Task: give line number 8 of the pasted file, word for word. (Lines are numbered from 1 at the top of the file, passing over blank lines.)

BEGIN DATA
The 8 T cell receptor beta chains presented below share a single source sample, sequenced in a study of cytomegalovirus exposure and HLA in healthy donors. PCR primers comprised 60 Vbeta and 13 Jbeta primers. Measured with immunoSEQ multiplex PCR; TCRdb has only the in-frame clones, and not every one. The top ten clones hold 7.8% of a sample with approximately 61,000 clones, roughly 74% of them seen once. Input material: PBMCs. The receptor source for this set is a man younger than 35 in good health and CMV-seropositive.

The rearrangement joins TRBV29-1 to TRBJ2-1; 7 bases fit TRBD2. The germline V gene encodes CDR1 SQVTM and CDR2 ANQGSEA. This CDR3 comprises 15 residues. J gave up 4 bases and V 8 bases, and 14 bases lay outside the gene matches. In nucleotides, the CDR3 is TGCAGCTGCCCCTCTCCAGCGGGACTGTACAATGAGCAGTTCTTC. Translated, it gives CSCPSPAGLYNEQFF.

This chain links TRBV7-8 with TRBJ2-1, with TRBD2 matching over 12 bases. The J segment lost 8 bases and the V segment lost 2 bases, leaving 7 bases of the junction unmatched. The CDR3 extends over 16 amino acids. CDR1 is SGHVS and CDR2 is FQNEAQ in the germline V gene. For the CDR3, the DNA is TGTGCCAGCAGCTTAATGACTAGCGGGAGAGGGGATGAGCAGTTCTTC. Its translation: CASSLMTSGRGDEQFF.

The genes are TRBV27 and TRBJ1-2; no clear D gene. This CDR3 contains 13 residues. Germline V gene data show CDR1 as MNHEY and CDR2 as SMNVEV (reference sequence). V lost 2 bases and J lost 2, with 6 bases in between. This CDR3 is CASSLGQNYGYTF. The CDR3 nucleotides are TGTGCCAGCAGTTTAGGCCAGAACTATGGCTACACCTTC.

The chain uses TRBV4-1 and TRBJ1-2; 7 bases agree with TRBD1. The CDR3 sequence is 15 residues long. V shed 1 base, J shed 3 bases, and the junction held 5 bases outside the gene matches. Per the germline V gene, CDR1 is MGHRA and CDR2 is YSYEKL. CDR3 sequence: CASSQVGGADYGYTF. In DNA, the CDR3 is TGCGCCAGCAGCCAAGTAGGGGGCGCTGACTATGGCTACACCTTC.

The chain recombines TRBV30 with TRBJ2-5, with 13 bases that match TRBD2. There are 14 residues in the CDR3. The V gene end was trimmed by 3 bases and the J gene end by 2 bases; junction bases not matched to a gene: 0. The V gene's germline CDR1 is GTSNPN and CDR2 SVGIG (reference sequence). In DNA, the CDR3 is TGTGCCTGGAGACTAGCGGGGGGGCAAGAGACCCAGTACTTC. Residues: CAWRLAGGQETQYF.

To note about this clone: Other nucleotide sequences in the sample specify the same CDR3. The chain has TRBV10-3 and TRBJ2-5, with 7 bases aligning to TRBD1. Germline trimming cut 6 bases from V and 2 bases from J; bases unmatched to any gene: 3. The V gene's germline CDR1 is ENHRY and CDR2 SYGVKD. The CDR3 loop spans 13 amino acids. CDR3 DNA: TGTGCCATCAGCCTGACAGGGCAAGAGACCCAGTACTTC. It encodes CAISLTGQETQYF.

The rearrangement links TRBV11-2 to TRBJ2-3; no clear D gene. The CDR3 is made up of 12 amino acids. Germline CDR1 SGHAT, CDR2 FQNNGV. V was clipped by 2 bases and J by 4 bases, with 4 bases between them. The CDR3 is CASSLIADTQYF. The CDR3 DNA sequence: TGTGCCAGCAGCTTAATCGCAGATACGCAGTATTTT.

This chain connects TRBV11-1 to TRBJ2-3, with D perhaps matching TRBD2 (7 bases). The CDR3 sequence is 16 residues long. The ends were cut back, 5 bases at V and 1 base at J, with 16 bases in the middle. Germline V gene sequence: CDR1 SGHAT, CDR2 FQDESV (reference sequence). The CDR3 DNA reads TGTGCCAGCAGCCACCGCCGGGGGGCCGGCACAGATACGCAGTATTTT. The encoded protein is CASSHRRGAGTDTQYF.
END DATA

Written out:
The rearrangement links TRBV11-2 to TRBJ2-3; no clear D gene. The CDR3 is made up of 12 amino acids. Germline CDR1 SGHAT, CDR2 FQNNGV. V was clipped by 2 bases and J by 4 bases, with 4 bases between them. The CDR3 is CASSLIADTQYF. The CDR3 DNA sequence: TGTGCCAGCAGCTTAATCGCAGATACGCAGTATTTT.